Nigeria Monthly: How would you describe your response to international migration and the hazards they pose to Nigerians?
DG NAPTP: I want to use this opportunity to say a very big thank you to the International organization on Migration, IOM they have been of tremendous support to NAPTIP and the Nigeria government. IOM is mainly in the forefront of repatriating victims of trafficking and irregular immigrant. When they return to Nigeria NAPTIP take over from there. We profile them, screen them, rehabilitate them and empower them.
Nigeria Monthly: What is the Agency doing about Nigerian girls that refuse coming back home from Mali and other African countries due to the trauma they went through
DG NAPTIP: The Agency is in constant and continuous counseling because we work with an NGO War Against Human Trafficking based in Mali. I have requested them to go to the camp regularly and engage them in counseling because most of the girls have been traumatized, they have used their bodies, had multiple sex partners and some end up with deadly diseases. People have deceived them; they spend millions with the promise of going to Malaysia and end up in Mali. Some are scared of coming back to the unknown.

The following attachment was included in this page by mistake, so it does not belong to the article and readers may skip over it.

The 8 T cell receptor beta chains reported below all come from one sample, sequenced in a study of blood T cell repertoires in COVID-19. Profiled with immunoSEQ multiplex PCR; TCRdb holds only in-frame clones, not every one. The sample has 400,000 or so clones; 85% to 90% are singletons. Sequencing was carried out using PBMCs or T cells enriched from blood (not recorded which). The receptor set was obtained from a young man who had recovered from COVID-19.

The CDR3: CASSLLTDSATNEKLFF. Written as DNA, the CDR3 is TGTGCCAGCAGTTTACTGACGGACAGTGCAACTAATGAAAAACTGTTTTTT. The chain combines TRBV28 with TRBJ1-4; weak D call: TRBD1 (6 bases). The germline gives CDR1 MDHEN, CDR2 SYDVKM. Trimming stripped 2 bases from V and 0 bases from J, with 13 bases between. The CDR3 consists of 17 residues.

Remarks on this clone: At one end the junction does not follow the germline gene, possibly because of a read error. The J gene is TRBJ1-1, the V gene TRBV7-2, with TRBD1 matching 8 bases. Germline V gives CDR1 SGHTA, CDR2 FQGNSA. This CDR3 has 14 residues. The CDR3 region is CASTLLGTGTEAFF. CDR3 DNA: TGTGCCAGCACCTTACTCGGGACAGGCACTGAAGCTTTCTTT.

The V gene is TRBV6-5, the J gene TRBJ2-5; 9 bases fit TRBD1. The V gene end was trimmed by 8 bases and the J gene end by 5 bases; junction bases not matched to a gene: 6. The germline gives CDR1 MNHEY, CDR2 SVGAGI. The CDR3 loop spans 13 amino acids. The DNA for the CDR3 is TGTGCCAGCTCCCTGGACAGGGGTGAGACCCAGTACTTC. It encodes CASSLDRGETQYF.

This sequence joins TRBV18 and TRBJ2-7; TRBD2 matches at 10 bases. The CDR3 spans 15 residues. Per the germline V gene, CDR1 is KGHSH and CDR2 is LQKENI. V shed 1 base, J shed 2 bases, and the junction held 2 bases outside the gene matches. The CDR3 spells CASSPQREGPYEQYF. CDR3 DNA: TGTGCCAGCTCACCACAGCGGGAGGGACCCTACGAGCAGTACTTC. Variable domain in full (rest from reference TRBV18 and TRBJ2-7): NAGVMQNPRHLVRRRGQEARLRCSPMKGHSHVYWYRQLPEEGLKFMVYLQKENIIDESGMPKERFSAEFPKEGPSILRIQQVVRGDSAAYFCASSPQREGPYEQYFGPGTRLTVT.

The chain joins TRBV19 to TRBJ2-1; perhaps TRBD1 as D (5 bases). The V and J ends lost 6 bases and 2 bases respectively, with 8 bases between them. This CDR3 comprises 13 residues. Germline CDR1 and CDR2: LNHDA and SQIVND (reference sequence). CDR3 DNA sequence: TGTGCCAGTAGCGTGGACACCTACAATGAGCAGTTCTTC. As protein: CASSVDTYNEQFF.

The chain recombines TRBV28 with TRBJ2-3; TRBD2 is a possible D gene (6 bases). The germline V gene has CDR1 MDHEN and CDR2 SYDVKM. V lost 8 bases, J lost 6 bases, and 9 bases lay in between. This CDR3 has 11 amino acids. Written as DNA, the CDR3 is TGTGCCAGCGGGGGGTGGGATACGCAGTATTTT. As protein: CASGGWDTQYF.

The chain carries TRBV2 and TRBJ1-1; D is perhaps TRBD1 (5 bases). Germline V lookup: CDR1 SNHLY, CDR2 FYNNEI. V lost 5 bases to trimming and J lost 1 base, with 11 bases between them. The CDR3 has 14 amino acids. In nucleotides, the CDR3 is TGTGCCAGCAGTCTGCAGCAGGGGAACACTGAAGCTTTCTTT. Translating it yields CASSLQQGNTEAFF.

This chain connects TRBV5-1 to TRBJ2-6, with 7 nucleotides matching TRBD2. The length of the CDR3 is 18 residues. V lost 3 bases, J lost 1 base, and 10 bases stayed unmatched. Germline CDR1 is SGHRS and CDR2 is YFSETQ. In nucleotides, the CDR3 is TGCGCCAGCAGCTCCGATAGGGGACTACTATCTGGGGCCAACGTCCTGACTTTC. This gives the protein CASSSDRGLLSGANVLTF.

LIFE OUTSIDE THE NAPTIP ENVIRONMENT
Nigeria Monthly: Can you tell our readers a bit about Dame Julie Okah-Donli ?
DG NAPTIP: (she smiles) Hmm, The DG of NAPTIP is a proud ijaw lady (proudly Nigerian), I love my country very much. I would call myself a very loyal hardworking and dedicated and faithful person. I am so passionate about her job. When I set my mind to do anything, I do it very very well. Those are the qualities and virtues I got from my parents. My father was a Naval officer and my mum was one of the most successful business woman from Amasoma in Bayelsa state at that time. My mum at the age of forty three was into fishery business with cold rooms and trucks, also two houses in Lagos and was about to build her third house when she died of Kidney failure which is the reason I established a Kidney foundation to assist Nigerian who have Kidney issues. (laughs)Yes that is who I am and I love to dance.